Medieval Girls that Rock Today!

There are girls names that have been used since medieval times yet still sound pretty and feel usable even today. here’s a small sampling of the ones I like enough to put somewhere on *my* lists:

Cecily – is my #1 name atm.
Matilda – prefer the Swedish (and English) variant Mathilda. It just looks better to me.
Alice – was what my Mom wanted to name me.
Clotilde – so light, clo-TEELD. Lovely sound!
Elvira – I say El-veer-ah. Doesn’t that sound prettier?
Agnes – I love Agnes. I think she’s so soft & sweet.
Agatha – Another love. She’s a bit stern looking but her sound is lovely.
Elinor – She figures in a lot of working combos because his favorite girl cousin is an Elinor.
Amabel –  Softer than Mabel yet just as sweet.
Anne – I love simple Anne enough to have used it, it’s Josie’s second middle.
Annora – I just love looking at her. There’s something so peaceful about Annora.
Beatrice/Beatrix – Beatrix is a favorite. I like Bea, really, but I am far happier with Beatrix and her possible Trixie.  Old Trixie Belden fan here.  Beatrix is my #3 name.
Clara/Clarice (Funnily, I’m not as fond of Claire) – Clarice has been a favorite since I was 4. She’s Rudolph the red-nosed reindeer’s girlfriend!  *sigh*
Edith – Rounds out my top 10. I love her starched crisp feel.
Euphemia – number 9. I love her look, so strong, so capable but her sound is fluffy cake.
Mirabel – she means “wonderful, for Latin mirabilis. And she reminds me of plums.
Philomena – I just like her look.
Florence – was my mother’s second oldest sister. (Josephine, Florence, Helen, Valeria/Violet & Francesca/Frances they were). I’m fond of her sound but must admit, F is not my favorite letter.
Helen – I like the simple, serene Helen best of all the related names.
Sibyll – although I’d spell it the “modern” way: Sibyl
Ida/Idamay – just fun to say!
Isolde  – How do YOU say this? I say ee-SOL-də.
Jemma – She’s on my lists as a possible nickname for Jemima, along with Mimi.
Thomasina – I’m a sucker for femininsed boys names.
Kateline/Katherine/Katerina/Kathrine – I like quite a few Kath- names.
Lettice/Leticia/Letitia – I’ve love Lettice a long time. I used to name my baby dolls Lettice before I blew their heads off with firecrackers. I think I’m gonna have to name the next cat Lettice!
Lucia/Lucy – Lucy was the alternate “Mom” choice for me. Lucia gives me fits over pronunciation but I still think she looks pretty!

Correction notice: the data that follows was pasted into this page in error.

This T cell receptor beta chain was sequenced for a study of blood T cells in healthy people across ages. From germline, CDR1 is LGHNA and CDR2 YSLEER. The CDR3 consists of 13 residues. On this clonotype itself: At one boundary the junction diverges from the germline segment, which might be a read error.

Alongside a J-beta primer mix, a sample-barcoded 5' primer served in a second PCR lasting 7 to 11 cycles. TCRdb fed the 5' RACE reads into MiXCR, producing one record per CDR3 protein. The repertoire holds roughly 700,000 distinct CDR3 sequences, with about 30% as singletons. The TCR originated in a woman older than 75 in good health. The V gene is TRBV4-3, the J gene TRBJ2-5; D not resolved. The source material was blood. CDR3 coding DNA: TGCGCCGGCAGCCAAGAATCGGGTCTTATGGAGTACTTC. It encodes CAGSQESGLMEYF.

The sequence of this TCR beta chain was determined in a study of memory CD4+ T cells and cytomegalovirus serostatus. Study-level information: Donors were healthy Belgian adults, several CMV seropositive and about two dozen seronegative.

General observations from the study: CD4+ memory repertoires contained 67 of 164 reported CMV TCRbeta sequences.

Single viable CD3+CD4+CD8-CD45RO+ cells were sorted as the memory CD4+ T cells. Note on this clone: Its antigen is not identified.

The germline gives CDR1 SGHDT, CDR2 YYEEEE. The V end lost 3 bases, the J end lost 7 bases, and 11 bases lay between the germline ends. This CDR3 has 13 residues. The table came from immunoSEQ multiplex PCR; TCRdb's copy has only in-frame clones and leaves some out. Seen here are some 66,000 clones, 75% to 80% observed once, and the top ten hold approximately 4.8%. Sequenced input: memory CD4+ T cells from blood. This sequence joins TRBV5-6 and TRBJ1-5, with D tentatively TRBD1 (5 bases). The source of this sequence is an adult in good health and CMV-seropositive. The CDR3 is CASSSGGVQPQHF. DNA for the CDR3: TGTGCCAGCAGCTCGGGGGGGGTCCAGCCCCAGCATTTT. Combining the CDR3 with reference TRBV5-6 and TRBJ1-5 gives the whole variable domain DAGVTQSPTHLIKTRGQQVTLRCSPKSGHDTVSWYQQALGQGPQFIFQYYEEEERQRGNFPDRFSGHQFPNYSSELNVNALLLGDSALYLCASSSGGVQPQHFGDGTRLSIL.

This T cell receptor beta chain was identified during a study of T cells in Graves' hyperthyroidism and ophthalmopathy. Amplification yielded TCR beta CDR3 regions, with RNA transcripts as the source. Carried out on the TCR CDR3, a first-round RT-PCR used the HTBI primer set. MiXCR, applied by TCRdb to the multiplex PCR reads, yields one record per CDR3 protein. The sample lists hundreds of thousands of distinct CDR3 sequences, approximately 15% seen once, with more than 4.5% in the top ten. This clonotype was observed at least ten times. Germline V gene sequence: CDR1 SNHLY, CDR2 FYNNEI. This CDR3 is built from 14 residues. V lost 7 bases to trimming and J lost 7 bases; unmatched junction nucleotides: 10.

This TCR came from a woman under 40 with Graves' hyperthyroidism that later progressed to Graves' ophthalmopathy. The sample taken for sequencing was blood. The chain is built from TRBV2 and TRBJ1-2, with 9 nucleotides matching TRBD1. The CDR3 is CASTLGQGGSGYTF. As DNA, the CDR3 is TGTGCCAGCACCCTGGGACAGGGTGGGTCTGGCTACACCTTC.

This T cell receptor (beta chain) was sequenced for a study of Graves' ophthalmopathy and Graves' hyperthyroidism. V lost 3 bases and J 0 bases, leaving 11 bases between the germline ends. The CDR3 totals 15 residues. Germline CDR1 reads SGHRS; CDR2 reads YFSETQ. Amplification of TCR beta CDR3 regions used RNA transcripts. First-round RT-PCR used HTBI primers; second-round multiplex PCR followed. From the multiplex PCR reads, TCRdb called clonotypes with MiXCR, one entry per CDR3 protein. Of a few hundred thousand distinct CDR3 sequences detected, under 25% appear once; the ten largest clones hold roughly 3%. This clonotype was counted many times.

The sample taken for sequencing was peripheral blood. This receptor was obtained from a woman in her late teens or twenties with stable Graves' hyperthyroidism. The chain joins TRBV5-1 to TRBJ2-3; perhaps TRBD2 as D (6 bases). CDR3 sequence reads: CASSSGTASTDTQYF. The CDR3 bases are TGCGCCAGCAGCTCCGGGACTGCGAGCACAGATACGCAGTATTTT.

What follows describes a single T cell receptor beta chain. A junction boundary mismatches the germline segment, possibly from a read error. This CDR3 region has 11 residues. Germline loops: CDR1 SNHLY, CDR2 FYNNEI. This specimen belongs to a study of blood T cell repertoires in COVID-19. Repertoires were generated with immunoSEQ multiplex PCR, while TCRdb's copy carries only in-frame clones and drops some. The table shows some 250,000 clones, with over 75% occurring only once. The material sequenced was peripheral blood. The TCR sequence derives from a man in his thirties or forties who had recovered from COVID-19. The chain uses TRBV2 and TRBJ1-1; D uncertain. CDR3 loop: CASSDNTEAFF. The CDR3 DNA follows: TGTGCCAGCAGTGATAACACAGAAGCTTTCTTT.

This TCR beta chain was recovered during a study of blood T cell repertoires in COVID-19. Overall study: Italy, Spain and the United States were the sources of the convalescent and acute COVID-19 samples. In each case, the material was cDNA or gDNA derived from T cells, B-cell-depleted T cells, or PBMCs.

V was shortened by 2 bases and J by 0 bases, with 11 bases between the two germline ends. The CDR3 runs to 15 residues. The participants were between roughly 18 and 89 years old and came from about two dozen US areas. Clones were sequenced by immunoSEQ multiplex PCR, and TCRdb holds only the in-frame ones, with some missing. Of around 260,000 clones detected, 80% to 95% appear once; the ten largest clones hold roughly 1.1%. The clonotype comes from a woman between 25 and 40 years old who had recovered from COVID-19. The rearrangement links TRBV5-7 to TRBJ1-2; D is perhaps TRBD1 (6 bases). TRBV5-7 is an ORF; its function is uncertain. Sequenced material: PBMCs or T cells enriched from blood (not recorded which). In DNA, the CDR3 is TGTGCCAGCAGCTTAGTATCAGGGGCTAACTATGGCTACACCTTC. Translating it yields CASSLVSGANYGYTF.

Margaret/Margery – I adore Margery but feel she’s a bit nicknamey. Margaret’s a bit too stern even for me… but Margery works as a nickname possibility that may last until adulthood.
Marion –  Makes me associate with Maid Marian. the two spelling seem interchangeable now but Marion was a G. Aunt of his and remains the preferred spelling for me. 
 Maud/Maude –  Maud is my #4 name. I love her look and her soft sound. Maude makes me think of Bea Arthur. 


So, what medieval names do you think would still work today? Which of those would you use or like to see used? I’d love to hear!

6 Comments (+add yours?)

  1. Emmy Jo
    Dec 09, 2008 @ 20:25:38

    Medieval names are awesome! I have a lot of these on my list as well. The ones I’d really consider for a daughter are Clara, Cecily, Marion, Katherine, and Margaret. I also like Lucy, Helen, Johanna, Isolde (pronounced the same as you), Mirabel, Elinor, Amalia, Matilda, Amabel, and Beatrice.

    Two medieval names I love that are not on your list are Rosamund and Rowena. I really want to pronounce the latter as ro-WEN-uh, though all the name websites say it should be ro-WEEN-uh. Do you think I could get away with ro-WEN-uh? (My husband and I fell in love while reading Ivanhoe together.)


  2. Lola
    Dec 09, 2008 @ 23:23:12

    Aww, no, I have them but not on the Medieval lists, they’re on the collected favorites. I sometimes remember Rowena is but always remember Rosamund. Fair Rosamund gets my sympathy and the story is the reason I won’t use the Eleanor spelling if I end up using it. I just forgot to copy them over. Cat talked about Rose names awhile ago on her blog and I mentioned my like for her there, I’m fairly certain.

    I think you could try to push it. It does make sense of you look at Rowena as a feminising attempt on Rowan but it bothers me. ro-EEN-ah doesn’t bother me in the slightest, pronunciation wise and would cause her less trouble than “no, row-WEN-ah” (which may also make some people say rowen-ah, like helen-ah). It sounds attractive but I wouldn’t try, myself. Seems too much trouble, you know?


  3. Katharine
    Dec 10, 2008 @ 13:52:11

    Great list Lola, Alice, Agnes, Beatrice and Florence are all favourites of mine and I rather like the idea of Cecily, Loveday, Amalia, Philomena and Maude too. The only one I really can’t appreciate is Clothilde, its to do with the sound I think! 🙂 I have no idea how you pronouce Isolde, alhtough I like the way it looks – I-SOL-da?


    • Lola
      Dec 10, 2008 @ 15:29:26

      I say ee-SOL-dah but have no clue if that’s correct or not. Upon checking, BtN says i-ZOL-də , I heartily dislike that initial I sound. No one’s ever told me ee-SOL-dah was wrong, though so I’m going to continue saying Isolde that way!

      Aww, I like Clotilde. clo-TEELD, very similar to Mathilde. Well, I know she’s not to everyone’s taste, just leave her for me, then. 🙂


  4. eliza claire photography
    Jan 27, 2009 @ 11:27:58

    My daughter is Ysella (ee-ZELL-ah) which is old Cornish, meaning unpretentious.
    I also love the name Miranda – not sure if it’s medieval but certainly pre-Shakespearian.


    • Lola
      Jan 27, 2009 @ 12:20:30

      Ysella’s lovely! 🙂 Miranda is one I always though was invented by Shakespeare. BtN backs me up there. If that’s wrong, I’d like to know.


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